Southern Lights Candles’ revenues now come fairly evenly from three distinct segments: consumers, retail outlets, events and stylists. “Our customer base is better and we have a lot more growth to derive from each of them,” says McCormick.

Michael Saadie, head of Metropolitan Merchant Banking at NAB, says the quality of small and medium-sized businesses hasn’t been as good as it is now for a very long time.

He says the pandemic has forced SMEs to innovate, understand and plan for risk differently, resolve key dependencies to stay afloat, and question operations line by line to increase efficiency and effectiveness.

The extent of digital transformation is evident in NAB’s merchant spend data.

Many of our customers are more profitable than they have been in a long time, thanks to the efficiencies they have built in.

— Michael Saadie, NAB

Online distribution of products and services is radically different from two years ago, Saadie says, whether it’s pubs operating more profitably despite 60% capacity because QR code ordering has reduced their payroll, or omnichannel retailers reducing their physical footprint at specific locations based on data analysis and reinvesting the savings into inventory management and control systems.

“Many of our customers are more profitable than they have been in a long time, thanks to the efficiencies they have built in,” says Saadie.

“It took people out of the equation, especially because the workforce was tight. The physical premise is much lower than it was two years ago,” he says.

Alarm bells for pure-play retailers

Most companies on NAB’s register pay for technology upgrades using reinvested earnings rather than debt, according to Saadie.

He says technology investments haven’t put enough leverage on companies that they can’t withstand a contraction in online sales. And they are better placed to control their cost base to resist inflationary pressures.

However, not everyone has emerged a winner from the COVID-induced surge in online sales. The share price performance of several pure-play retailers was lackluster.

Green says there are several reasons for the difficult state of e-commerce business valuations.

“The greatest success came to those who had a pure player business model, as the lockdowns upended their traditional approach to the market. Most pure players have warehouse inventory while operating a third-party marketplace for dropshipping products.

Dropshipping, as a business model, allows a third party to ship goods directly to a consumer, without the seller having to hold inventory, allowing the seller to bear less risk of holding inventory.

“As Australia has entered several lockdowns at unpredictable times over the past two years, different speeds of the pure-play business model have had to come into place. These increased investments made during lockdown periods are starting to expose them.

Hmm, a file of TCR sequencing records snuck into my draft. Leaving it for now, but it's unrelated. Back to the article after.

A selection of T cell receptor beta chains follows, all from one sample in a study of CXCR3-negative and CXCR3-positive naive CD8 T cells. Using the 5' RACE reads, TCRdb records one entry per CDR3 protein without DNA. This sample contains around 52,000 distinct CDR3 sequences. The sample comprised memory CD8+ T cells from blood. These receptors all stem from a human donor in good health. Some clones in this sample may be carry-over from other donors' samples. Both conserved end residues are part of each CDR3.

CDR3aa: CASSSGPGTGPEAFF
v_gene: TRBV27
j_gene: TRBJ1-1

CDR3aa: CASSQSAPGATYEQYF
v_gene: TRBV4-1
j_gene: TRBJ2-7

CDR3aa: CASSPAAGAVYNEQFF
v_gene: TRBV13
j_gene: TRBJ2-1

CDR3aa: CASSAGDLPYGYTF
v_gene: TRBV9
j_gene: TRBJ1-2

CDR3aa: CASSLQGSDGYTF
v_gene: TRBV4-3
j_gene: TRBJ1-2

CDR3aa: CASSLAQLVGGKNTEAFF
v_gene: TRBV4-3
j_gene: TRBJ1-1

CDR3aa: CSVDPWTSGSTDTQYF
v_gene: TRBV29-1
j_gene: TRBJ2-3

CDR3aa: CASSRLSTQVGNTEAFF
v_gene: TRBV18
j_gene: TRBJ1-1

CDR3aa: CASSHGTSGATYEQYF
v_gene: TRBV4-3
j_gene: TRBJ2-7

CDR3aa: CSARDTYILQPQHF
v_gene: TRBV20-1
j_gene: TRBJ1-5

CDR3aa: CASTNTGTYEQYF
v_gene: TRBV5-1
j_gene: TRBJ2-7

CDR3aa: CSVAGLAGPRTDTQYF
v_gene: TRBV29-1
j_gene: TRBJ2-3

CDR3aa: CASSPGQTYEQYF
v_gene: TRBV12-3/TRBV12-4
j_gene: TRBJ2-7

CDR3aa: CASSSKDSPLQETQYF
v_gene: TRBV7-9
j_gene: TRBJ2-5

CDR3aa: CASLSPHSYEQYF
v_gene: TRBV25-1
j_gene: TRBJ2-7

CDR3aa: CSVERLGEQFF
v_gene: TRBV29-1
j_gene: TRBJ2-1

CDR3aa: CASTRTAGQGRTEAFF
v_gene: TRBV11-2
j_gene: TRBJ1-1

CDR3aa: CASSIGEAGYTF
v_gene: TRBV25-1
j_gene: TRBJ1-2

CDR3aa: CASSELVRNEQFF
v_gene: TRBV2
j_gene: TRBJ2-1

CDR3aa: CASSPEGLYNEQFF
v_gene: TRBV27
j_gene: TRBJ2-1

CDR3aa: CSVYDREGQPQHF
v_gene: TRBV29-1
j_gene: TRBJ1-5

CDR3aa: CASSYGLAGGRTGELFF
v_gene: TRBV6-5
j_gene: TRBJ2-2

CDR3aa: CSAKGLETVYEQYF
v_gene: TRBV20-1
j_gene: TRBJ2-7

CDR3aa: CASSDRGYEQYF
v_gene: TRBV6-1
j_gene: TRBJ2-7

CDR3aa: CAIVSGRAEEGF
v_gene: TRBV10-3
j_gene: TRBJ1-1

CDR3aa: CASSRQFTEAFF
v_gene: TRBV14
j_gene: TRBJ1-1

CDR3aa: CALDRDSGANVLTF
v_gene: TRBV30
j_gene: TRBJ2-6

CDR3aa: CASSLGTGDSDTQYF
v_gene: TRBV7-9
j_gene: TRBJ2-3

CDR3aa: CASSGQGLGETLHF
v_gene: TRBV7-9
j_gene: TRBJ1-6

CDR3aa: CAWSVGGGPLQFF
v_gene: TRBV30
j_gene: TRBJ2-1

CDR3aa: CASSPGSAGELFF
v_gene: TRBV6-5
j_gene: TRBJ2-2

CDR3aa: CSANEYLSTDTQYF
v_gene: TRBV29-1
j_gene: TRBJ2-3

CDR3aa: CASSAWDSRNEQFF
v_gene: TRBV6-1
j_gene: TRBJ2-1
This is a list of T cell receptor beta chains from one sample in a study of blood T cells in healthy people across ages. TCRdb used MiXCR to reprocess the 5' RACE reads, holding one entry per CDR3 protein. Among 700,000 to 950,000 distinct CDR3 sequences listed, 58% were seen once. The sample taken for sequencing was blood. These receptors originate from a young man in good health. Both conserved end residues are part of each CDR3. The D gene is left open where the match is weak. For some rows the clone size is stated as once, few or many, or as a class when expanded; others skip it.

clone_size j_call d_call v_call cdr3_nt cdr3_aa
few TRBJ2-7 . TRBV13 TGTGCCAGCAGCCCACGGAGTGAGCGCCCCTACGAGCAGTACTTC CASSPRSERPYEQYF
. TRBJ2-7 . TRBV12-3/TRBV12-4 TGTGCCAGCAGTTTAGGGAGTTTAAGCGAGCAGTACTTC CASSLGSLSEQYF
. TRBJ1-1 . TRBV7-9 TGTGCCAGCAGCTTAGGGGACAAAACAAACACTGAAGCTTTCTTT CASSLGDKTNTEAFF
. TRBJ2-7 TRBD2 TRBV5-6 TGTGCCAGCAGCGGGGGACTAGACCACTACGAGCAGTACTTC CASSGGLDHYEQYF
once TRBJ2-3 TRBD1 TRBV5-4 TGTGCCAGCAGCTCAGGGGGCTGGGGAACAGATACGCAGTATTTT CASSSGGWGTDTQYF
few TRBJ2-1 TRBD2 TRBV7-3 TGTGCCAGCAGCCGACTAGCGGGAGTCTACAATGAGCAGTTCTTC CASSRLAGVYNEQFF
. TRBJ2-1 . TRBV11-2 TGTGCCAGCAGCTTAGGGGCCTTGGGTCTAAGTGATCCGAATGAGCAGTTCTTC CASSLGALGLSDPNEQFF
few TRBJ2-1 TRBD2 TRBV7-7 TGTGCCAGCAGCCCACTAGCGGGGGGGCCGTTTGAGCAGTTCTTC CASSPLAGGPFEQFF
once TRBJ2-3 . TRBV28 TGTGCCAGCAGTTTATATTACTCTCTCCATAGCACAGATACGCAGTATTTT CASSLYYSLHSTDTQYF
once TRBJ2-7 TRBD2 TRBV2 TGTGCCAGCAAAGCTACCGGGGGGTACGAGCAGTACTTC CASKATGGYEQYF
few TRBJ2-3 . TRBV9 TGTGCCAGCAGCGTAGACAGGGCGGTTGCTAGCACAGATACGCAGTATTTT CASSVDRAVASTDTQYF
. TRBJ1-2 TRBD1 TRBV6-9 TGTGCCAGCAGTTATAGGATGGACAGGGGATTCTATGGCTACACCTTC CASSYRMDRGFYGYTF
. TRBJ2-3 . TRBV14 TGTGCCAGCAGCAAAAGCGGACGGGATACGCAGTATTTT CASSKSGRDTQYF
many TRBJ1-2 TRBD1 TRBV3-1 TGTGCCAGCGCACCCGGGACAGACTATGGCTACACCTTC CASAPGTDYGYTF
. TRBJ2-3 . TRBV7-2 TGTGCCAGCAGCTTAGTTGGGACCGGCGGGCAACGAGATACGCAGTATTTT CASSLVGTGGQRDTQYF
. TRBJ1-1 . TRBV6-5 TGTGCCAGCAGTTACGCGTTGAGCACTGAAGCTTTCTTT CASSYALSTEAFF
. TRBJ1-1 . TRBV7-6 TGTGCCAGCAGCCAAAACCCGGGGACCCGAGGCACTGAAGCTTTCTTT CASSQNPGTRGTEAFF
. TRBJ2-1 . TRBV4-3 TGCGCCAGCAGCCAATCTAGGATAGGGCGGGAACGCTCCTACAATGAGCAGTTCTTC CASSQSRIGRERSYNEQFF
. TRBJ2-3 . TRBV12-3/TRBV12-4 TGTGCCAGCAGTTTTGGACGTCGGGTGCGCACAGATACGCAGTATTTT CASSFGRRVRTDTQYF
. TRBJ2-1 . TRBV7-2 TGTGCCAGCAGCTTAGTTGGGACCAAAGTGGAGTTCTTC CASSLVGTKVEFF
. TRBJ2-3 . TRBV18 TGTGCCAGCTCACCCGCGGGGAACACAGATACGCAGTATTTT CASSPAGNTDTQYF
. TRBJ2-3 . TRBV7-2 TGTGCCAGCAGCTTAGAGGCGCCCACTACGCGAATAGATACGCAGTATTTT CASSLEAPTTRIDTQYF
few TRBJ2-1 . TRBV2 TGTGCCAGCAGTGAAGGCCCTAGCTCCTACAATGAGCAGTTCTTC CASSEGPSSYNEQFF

“Second, as e-commerce has become the norm, established Australian brands have accelerated their e-commerce experience to attract new online shoppers,” he says.

According to Oster, online sales are expected to reach between 12-15% of total retail sales in Australia, based on trends in the UK and US.

“I don’t think we’ve fully matured,” he says.

This raises a question for commercial property groups such as Vicinity, Scentre Group, GPT and Stockland regarding new investments in shopping centers versus online investments.

“Building a new mall may not be the best way to serve your customers,” says Oster.

As competition intensifies, Hango-Zada says customer experience and efficiency will become the ultimate growth levers for e-tailers in 2022.

Customer expectations changed when online shopping became mainstream. There’s a lower tolerance for shipping errors, incorrect tracking dates, and shipping delays, says Shippit’s Hango-Zada.

As driver and vehicle shortages continue to plague the industry, along with intermittent strikes, he sees technology as key to meeting consumer expectations. Technology is also key to achieving what Hango-Zada considers a “fundamental requirement” for scaling the logistics network to absorb the growth of e-commerce over the next five to 10 years.

Shippit wants to develop a code-sharing system, similar to that used by airlines. He says this would allow carriers to specialize in certain freight profiles and increase their profits.

New models emerging in countries like China also highlight an opportunity to connect traditional logistics providers with crowdsourced logistics providers to deal with spikes around things like Singles Day.

“It’s a very replicable model globally, but there are some structural issues that we need to address as an industry if we’re serious about scaling delivery performance,” Hango-Zada says.

“Participation economy can scale easily, which is very different from unionized labor, where contract labor is a hotly debated topic.”


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David A. Albanese